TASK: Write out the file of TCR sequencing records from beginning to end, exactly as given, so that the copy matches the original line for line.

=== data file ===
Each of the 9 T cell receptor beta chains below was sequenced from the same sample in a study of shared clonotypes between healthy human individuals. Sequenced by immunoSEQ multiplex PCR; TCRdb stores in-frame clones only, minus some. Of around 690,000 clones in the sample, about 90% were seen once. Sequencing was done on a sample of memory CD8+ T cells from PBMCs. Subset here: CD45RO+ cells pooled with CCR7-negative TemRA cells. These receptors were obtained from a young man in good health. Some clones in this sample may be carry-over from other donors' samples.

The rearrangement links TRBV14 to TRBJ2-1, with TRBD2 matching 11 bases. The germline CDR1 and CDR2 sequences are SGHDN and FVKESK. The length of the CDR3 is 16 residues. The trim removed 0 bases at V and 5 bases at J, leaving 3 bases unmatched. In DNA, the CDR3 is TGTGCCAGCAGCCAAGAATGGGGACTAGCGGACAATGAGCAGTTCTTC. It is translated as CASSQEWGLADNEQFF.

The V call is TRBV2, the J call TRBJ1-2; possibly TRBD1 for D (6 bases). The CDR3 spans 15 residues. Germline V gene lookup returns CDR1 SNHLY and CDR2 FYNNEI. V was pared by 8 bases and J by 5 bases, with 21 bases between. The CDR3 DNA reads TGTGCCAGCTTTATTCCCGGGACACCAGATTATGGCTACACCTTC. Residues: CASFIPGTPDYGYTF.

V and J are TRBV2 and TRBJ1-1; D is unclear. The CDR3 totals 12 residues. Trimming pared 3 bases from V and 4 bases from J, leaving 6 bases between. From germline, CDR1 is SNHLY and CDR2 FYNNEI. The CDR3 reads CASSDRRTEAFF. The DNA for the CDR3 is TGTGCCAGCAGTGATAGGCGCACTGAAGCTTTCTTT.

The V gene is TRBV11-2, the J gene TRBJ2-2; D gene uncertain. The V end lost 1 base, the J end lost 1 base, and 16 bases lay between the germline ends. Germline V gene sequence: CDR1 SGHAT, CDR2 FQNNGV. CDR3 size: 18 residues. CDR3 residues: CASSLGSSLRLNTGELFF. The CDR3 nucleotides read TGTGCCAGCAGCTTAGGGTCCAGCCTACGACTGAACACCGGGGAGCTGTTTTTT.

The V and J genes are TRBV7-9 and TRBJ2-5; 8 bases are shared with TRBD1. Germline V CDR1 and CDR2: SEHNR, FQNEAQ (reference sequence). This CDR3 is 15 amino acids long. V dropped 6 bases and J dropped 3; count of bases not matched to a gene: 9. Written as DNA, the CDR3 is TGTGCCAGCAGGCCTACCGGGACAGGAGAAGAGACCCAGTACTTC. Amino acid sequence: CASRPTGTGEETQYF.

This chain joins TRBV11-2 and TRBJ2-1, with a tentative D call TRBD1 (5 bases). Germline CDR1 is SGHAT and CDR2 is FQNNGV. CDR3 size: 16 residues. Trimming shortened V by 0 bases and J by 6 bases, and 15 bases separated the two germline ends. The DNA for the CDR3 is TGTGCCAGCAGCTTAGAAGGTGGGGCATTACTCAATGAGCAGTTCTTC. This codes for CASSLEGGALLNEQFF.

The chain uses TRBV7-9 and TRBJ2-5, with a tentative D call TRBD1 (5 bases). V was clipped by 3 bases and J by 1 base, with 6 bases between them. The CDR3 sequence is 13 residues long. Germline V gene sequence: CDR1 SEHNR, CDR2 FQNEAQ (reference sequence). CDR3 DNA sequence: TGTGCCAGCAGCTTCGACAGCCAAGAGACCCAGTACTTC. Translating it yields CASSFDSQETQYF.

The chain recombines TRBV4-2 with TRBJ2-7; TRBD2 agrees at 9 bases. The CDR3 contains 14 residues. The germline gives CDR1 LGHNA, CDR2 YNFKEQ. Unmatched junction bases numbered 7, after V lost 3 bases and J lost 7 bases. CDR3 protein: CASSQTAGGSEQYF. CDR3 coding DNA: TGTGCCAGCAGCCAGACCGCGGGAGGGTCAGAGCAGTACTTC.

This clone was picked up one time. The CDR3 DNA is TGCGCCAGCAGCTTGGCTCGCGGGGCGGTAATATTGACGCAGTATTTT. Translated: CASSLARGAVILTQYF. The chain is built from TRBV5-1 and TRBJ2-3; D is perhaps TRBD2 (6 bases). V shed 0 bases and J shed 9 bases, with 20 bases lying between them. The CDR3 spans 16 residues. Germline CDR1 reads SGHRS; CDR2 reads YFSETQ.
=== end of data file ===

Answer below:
Each of the 9 T cell receptor beta chains below was sequenced from the same sample in a study of shared clonotypes between healthy human individuals. Sequenced by immunoSEQ multiplex PCR; TCRdb stores in-frame clones only, minus some. Of around 690,000 clones in the sample, about 90% were seen once. Sequencing was done on a sample of memory CD8+ T cells from PBMCs. Subset here: CD45RO+ cells pooled with CCR7-negative TemRA cells. These receptors were obtained from a young man in good health. Some clones in this sample may be carry-over from other donors' samples.

The rearrangement links TRBV14 to TRBJ2-1, with TRBD2 matching 11 bases. The germline CDR1 and CDR2 sequences are SGHDN and FVKESK. The length of the CDR3 is 16 residues. The trim removed 0 bases at V and 5 bases at J, leaving 3 bases unmatched. In DNA, the CDR3 is TGTGCCAGCAGCCAAGAATGGGGACTAGCGGACAATGAGCAGTTCTTC. It is translated as CASSQEWGLADNEQFF.

The V call is TRBV2, the J call TRBJ1-2; possibly TRBD1 for D (6 bases). The CDR3 spans 15 residues. Germline V gene lookup returns CDR1 SNHLY and CDR2 FYNNEI. V was pared by 8 bases and J by 5 bases, with 21 bases between. The CDR3 DNA reads TGTGCCAGCTTTATTCCCGGGACACCAGATTATGGCTACACCTTC. Residues: CASFIPGTPDYGYTF.

V and J are TRBV2 and TRBJ1-1; D is unclear. The CDR3 totals 12 residues. Trimming pared 3 bases from V and 4 bases from J, leaving 6 bases between. From germline, CDR1 is SNHLY and CDR2 FYNNEI. The CDR3 reads CASSDRRTEAFF. The DNA for the CDR3 is TGTGCCAGCAGTGATAGGCGCACTGAAGCTTTCTTT.

The V gene is TRBV11-2, the J gene TRBJ2-2; D gene uncertain. The V end lost 1 base, the J end lost 1 base, and 16 bases lay between the germline ends. Germline V gene sequence: CDR1 SGHAT, CDR2 FQNNGV. CDR3 size: 18 residues. CDR3 residues: CASSLGSSLRLNTGELFF. The CDR3 nucleotides read TGTGCCAGCAGCTTAGGGTCCAGCCTACGACTGAACACCGGGGAGCTGTTTTTT.

The V and J genes are TRBV7-9 and TRBJ2-5; 8 bases are shared with TRBD1. Germline V CDR1 and CDR2: SEHNR, FQNEAQ (reference sequence). This CDR3 is 15 amino acids long. V dropped 6 bases and J dropped 3; count of bases not matched to a gene: 9. Written as DNA, the CDR3 is TGTGCCAGCAGGCCTACCGGGACAGGAGAAGAGACCCAGTACTTC. Amino acid sequence: CASRPTGTGEETQYF.

This chain joins TRBV11-2 and TRBJ2-1, with a tentative D call TRBD1 (5 bases). Germline CDR1 is SGHAT and CDR2 is FQNNGV. CDR3 size: 16 residues. Trimming shortened V by 0 bases and J by 6 bases, and 15 bases separated the two germline ends. The DNA for the CDR3 is TGTGCCAGCAGCTTAGAAGGTGGGGCATTACTCAATGAGCAGTTCTTC. This codes for CASSLEGGALLNEQFF.

The chain uses TRBV7-9 and TRBJ2-5, with a tentative D call TRBD1 (5 bases). V was clipped by 3 bases and J by 1 base, with 6 bases between them. The CDR3 sequence is 13 residues long. Germline V gene sequence: CDR1 SEHNR, CDR2 FQNEAQ (reference sequence). CDR3 DNA sequence: TGTGCCAGCAGCTTCGACAGCCAAGAGACCCAGTACTTC. Translating it yields CASSFDSQETQYF.

The chain recombines TRBV4-2 with TRBJ2-7; TRBD2 agrees at 9 bases. The CDR3 contains 14 residues. The germline gives CDR1 LGHNA, CDR2 YNFKEQ. Unmatched junction bases numbered 7, after V lost 3 bases and J lost 7 bases. CDR3 protein: CASSQTAGGSEQYF. CDR3 coding DNA: TGTGCCAGCAGCCAGACCGCGGGAGGGTCAGAGCAGTACTTC.

This clone was picked up one time. The CDR3 DNA is TGCGCCAGCAGCTTGGCTCGCGGGGCGGTAATATTGACGCAGTATTTT. Translated: CASSLARGAVILTQYF. The chain is built from TRBV5-1 and TRBJ2-3; D is perhaps TRBD2 (6 bases). V shed 0 bases and J shed 9 bases, with 20 bases lying between them. The CDR3 spans 16 residues. Germline CDR1 reads SGHRS; CDR2 reads YFSETQ.